The York County Corn Grower plot and several on-farm research studies were harvested this past week. Thank you to Ron and Brad Makovicka for planting, harvesting, and hosting the corn grower plot and to all the seed companies who participated! The plot averaged 277 bu/ac on 190 lbs N of fall applied anhydrous and 3 gal of starter. That’s a great nitrogen efficiency per bushel produced! You can view the results at jenreesources.com or can pick up a hard copy of the results at the York Co. Extension Office.
I also wish to thank all of the cooperators who participate in Nebraska Extension’s On-Farm Research Network, especially all of you who work with me! The farmers conducting studies in this part of the State account for nearly 1/3 of the studies being conducted state-wide! A number of previous years’ results in addition to this year are studies involving nitrogen management. I will share more specific study results in the future. For now, with nitrogen prices continuing to climb, sharing ideas for consideration to try on your farms.
- Nitrogen Timing: Fall vs. Spring Anhydrous OR Combination of pre-plant nitrogen plus in-season nitrogen. We have one continuous fall vs. spring applied anhydrous study in York Co. and I’ve summarized results of several split applied studies in the past. It’d be great to have more producers trying these types of studies.
- Nitrogen Rate: 50 lbs N +/- grower rate. For example, consider: 100, 150, 200 lbs N/ac comparisons or 130, 180, 230 lbs N/ac comparisons. Growers doing these studies continue to find minimal yield gain for more N (less than 5 bu/ac for increasing 50 lbs N/ac). This year is a great one to try this for yourself with the high N prices.
- Nitrogen product substitute: There’s a number of products that are in some way promoted for reducing nitrogen, either by the product using microbes to help “fix N” for corn or using microbes to make N more available. So, consider trying a product like those and reduce the nitrogen by a set rate (30-50 lbs/ac) vs. a control with full N rate without the product. We do have a few studies in 2021 with these products and will share those results this winter.
- Reducing plant population under irrigated system using a strong flex hybrid. A handful of guys I know have tried this and have determined the population that gives them the best economic return for reduced nitrogen and water inputs. Some have also considered strong non-irrigated hybrids under pivots to reduce water and nitrogen inputs.
- Planting another crop: I have heard several saying they plan to plant more soybeans. A number of growers have also increased interest in milo (grain sorghum) due to the lower inputs necessary.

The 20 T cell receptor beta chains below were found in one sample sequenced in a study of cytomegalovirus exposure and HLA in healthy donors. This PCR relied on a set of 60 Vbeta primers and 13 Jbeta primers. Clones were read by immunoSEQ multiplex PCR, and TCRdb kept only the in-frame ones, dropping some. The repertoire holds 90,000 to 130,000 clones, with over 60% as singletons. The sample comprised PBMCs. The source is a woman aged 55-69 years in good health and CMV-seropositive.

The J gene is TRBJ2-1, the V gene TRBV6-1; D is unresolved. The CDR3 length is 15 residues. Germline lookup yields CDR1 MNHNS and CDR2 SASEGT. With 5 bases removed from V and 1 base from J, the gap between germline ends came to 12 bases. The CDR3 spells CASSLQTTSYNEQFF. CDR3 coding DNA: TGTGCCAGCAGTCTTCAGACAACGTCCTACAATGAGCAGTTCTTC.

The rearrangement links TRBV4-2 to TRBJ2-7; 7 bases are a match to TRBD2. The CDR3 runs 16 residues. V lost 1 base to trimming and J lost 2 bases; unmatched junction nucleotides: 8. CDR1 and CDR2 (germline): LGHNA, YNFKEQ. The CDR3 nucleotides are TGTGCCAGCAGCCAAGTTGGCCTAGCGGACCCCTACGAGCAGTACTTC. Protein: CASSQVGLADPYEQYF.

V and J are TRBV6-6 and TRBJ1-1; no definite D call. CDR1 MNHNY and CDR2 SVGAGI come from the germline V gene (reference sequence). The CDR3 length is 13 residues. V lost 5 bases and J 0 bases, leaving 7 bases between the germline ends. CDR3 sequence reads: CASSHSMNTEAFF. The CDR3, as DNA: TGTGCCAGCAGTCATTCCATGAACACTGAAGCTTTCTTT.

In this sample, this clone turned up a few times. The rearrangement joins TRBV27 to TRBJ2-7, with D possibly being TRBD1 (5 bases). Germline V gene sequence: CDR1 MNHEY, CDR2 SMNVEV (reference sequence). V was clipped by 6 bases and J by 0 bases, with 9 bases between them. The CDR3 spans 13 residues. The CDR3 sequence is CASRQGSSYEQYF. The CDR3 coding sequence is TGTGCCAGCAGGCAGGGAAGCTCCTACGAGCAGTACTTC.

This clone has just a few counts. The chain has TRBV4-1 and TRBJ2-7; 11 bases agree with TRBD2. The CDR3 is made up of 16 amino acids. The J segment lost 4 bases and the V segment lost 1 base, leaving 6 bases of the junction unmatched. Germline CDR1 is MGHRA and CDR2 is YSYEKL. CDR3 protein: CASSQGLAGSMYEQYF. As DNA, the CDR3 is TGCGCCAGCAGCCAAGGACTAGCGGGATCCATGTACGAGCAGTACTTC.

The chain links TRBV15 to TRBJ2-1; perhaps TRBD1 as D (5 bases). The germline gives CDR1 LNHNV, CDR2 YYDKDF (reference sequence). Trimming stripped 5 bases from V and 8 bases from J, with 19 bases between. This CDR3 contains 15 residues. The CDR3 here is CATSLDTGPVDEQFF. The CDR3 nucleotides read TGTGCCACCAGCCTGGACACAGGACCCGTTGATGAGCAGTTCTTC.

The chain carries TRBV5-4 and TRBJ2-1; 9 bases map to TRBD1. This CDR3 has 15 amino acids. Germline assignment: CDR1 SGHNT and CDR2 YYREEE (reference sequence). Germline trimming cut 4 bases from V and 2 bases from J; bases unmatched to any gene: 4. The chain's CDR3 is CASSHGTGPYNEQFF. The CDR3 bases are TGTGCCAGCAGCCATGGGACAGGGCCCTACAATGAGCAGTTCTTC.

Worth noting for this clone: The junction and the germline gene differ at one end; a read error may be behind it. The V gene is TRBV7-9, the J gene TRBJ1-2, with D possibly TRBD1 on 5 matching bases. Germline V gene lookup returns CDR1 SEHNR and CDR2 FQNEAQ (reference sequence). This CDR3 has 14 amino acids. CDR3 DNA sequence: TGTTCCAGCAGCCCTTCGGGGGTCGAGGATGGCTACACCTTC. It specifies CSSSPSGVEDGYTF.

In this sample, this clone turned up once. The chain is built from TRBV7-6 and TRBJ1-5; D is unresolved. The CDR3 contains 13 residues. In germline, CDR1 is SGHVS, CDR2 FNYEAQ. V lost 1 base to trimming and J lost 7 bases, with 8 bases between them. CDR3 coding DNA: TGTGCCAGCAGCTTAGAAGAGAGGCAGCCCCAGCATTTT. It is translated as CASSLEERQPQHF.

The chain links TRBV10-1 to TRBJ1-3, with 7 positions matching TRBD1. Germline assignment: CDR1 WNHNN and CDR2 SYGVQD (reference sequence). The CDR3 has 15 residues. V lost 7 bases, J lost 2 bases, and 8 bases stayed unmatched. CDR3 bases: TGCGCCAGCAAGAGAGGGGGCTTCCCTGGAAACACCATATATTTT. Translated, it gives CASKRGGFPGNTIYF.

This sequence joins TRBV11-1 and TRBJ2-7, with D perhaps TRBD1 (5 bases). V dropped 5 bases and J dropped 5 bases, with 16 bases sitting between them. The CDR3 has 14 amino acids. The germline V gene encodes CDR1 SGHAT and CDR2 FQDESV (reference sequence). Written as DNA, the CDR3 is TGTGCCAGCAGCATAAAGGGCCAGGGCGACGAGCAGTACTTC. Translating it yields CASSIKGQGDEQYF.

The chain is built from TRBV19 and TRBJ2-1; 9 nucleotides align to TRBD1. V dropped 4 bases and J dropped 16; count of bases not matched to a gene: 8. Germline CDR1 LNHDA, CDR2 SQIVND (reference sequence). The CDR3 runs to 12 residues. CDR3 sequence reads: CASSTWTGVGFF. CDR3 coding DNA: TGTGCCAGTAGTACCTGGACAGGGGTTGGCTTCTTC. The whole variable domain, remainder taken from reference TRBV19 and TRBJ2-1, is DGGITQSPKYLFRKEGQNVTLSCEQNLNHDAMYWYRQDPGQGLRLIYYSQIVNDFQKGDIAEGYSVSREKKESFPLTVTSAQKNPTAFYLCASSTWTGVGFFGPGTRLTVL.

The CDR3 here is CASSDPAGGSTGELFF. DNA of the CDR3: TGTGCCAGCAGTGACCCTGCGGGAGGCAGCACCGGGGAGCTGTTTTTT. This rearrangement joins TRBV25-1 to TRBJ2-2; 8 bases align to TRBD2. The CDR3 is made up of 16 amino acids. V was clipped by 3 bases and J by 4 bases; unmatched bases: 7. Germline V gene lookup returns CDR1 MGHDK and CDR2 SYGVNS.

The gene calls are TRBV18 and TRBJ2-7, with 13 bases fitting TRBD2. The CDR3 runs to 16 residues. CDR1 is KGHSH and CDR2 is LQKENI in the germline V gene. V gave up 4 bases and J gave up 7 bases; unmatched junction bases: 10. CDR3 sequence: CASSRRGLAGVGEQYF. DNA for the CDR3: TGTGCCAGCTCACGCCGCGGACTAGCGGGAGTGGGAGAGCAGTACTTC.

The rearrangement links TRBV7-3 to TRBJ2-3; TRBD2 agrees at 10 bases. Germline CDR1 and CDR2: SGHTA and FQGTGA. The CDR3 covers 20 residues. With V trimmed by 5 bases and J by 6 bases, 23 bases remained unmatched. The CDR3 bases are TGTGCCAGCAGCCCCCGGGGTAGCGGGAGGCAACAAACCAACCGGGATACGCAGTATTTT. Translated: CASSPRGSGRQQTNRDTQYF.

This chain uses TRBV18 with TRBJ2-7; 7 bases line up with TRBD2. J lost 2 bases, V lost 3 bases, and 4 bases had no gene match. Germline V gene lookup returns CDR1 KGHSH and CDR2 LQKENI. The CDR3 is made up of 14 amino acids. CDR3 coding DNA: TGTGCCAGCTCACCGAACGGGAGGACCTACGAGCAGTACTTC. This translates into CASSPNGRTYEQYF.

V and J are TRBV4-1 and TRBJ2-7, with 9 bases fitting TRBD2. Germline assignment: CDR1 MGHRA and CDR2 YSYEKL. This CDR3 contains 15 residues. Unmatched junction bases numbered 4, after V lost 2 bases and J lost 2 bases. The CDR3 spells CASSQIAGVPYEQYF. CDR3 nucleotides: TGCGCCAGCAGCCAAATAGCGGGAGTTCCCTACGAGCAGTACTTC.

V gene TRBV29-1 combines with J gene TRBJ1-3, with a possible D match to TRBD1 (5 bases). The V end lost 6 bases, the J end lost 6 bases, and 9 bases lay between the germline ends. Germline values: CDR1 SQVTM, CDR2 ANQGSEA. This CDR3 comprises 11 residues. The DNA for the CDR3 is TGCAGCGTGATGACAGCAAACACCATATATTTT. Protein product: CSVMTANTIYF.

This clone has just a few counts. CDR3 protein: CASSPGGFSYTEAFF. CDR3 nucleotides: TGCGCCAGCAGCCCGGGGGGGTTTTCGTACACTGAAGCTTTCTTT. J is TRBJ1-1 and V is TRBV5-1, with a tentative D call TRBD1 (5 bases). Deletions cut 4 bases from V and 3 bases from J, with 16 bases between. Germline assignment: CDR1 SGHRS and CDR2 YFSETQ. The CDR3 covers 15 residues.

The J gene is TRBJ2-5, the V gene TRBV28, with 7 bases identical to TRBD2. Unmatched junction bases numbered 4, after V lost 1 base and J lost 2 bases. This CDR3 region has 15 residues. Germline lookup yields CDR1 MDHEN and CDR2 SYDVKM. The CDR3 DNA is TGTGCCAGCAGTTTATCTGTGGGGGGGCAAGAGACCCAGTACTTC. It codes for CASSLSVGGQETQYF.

- For those who own land (perhaps easier with a pivot depending on where you are in the State) and have cattle, perhaps consider the economics of annual forages for your particular operation.
- Growing nitrogen via interseeding cover crops or planting corn into terminated vetch or solid stand of red (or white?) clover. I realize this one is more outside of the box and there’s a lot of questions surrounding it. The past few years, especially 2021, provided opportunity for numerous observations and learning experiences from growers trying these things. I just need time to summarize and will share this winter.
I know most producers are trying things on your own on your farms. The above are just some additional ideas for consideration and an opportunity to try via on-farm research to obtain more data. I will share specific protocols next week. The data helps inform all of us on practices/products that are research-proven in Nebraska.
Tar Spot of corn was found in York County via a sample submitted by Jon Propheter last week. Nothing to worry about this season. It can be easily confused with southern rust teliospores this time of year. Will share more on management this winter.
(Phtotos below: left-hand photo is tar spot, one lesion, very low incidence. Doesn’t scrape off leaf. Right-hand photo is southern rust teliospores; you can see the raised pustules looking closely in the photo and can rub them off.)
BugFest 2021 is now open at https://go.unl.edu/bugfest2021 till Oct. 24! There are videos about Nebraska Tiger Beetles, Wild Bees, Bed Bugs, Magical Creatures, How to Draw Insects, and much more.
Young, Beginning and Small Farmers Symposium November 8: Through a series of fast-paced panel discussions, participants will co-create innovative solutions regarding: Challenges facing young, beginning and small farming operations; Existing programs for financing young, beginning and small farmers; Innovative resource approaches for the farm of the future. This program will be held from 9 a.m.-4 p.m. (registration at 8:30 a.m.) at the Nebraska East Union on UNL East Campus in Lincoln. It will also be streamed live online. Those wishing to attend in person need to register and request a parking permit. There is no cost. Additional details at: https://go.unl.edu/hzcj.
Posted on October 17, 2021, in Corn Growers, JenREES Columns and tagged nitrogen rate and timing, reducing nitrogen inputs, York County Corn Grower Plot Results. Bookmark the permalink. Leave a comment.